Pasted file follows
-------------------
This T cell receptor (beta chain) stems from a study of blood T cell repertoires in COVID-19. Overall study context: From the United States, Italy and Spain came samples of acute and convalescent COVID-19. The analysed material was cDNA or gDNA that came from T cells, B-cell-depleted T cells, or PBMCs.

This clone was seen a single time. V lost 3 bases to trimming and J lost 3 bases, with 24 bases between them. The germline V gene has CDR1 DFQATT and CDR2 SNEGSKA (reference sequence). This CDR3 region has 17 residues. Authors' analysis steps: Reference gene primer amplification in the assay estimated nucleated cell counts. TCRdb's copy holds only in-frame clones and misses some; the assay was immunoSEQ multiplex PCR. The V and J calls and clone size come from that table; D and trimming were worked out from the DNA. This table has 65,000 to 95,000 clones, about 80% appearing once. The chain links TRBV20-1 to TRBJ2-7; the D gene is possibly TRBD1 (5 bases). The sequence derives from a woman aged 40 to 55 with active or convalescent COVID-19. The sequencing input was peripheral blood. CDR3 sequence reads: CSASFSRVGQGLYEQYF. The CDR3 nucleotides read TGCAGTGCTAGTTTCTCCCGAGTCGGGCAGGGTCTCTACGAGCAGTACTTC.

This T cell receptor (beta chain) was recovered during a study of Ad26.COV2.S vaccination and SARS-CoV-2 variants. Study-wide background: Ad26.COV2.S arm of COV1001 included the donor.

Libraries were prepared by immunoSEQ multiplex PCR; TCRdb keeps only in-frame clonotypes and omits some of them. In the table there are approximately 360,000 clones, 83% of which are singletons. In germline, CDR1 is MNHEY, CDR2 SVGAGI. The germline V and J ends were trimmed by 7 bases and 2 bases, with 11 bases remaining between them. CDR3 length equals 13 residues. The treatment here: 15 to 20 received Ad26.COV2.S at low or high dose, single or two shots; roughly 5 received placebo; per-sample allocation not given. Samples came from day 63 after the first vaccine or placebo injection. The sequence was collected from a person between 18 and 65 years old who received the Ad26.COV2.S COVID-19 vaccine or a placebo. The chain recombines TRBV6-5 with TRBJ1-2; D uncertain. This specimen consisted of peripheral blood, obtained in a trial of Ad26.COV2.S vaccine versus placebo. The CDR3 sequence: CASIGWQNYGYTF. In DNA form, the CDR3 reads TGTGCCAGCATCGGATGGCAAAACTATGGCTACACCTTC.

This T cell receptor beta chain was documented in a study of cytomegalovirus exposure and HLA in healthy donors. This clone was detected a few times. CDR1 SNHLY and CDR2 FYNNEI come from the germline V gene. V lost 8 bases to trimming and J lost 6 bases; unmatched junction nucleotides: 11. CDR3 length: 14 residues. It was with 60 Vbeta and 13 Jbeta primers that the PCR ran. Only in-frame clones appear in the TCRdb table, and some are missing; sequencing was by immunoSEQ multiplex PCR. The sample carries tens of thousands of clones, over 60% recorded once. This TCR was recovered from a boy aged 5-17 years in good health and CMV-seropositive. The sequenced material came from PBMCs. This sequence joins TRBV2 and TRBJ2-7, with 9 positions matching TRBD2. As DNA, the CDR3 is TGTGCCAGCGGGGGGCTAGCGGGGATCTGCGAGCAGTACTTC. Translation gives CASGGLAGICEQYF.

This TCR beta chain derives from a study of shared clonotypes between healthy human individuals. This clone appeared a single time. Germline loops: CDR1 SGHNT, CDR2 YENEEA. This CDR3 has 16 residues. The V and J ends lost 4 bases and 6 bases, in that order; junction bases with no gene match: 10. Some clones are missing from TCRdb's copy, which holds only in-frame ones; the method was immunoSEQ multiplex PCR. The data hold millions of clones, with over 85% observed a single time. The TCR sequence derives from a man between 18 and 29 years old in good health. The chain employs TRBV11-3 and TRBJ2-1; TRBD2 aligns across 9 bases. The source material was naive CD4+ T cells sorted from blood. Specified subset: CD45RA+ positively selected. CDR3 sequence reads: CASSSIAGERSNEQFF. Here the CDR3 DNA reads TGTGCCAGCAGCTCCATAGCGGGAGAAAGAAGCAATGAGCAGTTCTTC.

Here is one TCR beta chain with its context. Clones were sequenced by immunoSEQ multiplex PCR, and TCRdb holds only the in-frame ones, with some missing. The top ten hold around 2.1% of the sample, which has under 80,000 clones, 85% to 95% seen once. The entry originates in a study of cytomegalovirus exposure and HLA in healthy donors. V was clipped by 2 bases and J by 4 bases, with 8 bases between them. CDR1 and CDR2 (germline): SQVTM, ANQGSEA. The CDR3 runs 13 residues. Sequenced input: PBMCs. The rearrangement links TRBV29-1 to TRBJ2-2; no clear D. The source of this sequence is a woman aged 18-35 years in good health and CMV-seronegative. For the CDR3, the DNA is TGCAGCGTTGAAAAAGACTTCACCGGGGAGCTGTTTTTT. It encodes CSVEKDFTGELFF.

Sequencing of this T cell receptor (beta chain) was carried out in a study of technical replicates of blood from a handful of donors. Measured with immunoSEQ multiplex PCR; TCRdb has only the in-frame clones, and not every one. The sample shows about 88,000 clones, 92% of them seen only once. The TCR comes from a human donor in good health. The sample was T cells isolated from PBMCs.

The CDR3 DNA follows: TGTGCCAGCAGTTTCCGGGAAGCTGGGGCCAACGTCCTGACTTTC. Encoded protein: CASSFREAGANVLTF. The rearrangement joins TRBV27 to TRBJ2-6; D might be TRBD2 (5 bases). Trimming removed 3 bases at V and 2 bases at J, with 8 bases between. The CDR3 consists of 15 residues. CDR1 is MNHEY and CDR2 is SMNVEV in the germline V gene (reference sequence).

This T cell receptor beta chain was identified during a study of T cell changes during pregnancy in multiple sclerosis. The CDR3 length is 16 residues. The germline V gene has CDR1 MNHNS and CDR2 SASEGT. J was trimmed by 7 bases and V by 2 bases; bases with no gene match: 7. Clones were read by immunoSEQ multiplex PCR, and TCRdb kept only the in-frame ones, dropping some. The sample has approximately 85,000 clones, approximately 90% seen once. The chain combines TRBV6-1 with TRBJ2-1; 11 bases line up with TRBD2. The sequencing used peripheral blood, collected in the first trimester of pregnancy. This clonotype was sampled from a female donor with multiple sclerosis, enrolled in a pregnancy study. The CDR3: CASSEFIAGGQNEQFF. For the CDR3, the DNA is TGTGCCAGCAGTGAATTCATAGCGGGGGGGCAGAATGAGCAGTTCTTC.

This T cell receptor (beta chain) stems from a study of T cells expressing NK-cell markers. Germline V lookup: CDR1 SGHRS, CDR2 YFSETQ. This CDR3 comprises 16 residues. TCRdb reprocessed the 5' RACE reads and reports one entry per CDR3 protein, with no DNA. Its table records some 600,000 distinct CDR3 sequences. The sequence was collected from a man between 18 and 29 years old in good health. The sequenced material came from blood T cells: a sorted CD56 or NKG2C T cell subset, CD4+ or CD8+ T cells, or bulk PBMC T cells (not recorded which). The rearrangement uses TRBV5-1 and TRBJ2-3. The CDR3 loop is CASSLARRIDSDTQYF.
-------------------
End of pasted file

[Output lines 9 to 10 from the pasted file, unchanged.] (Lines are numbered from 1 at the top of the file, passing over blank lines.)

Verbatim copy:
The CDR3 DNA follows: TGTGCCAGCAGTTTCCGGGAAGCTGGGGCCAACGTCCTGACTTTC. Encoded protein: CASSFREAGANVLTF. The rearrangement joins TRBV27 to TRBJ2-6; D might be TRBD2 (5 bases). Trimming removed 3 bases at V and 2 bases at J, with 8 bases between. The CDR3 consists of 15 residues. CDR1 is MNHEY and CDR2 is SMNVEV in the germline V gene (reference sequence).

This T cell receptor beta chain was identified during a study of T cell changes during pregnancy in multiple sclerosis. The CDR3 length is 16 residues. The germline V gene has CDR1 MNHNS and CDR2 SASEGT. J was trimmed by 7 bases and V by 2 bases; bases with no gene match: 7. Clones were read by immunoSEQ multiplex PCR, and TCRdb kept only the in-frame ones, dropping some. The sample has approximately 85,000 clones, approximately 90% seen once. The chain combines TRBV6-1 with TRBJ2-1; 11 bases line up with TRBD2. The sequencing used peripheral blood, collected in the first trimester of pregnancy. This clonotype was sampled from a female donor with multiple sclerosis, enrolled in a pregnancy study. The CDR3: CASSEFIAGGQNEQFF. For the CDR3, the DNA is TGTGCCAGCAGTGAATTCATAGCGGGGGGGCAGAATGAGCAGTTCTTC.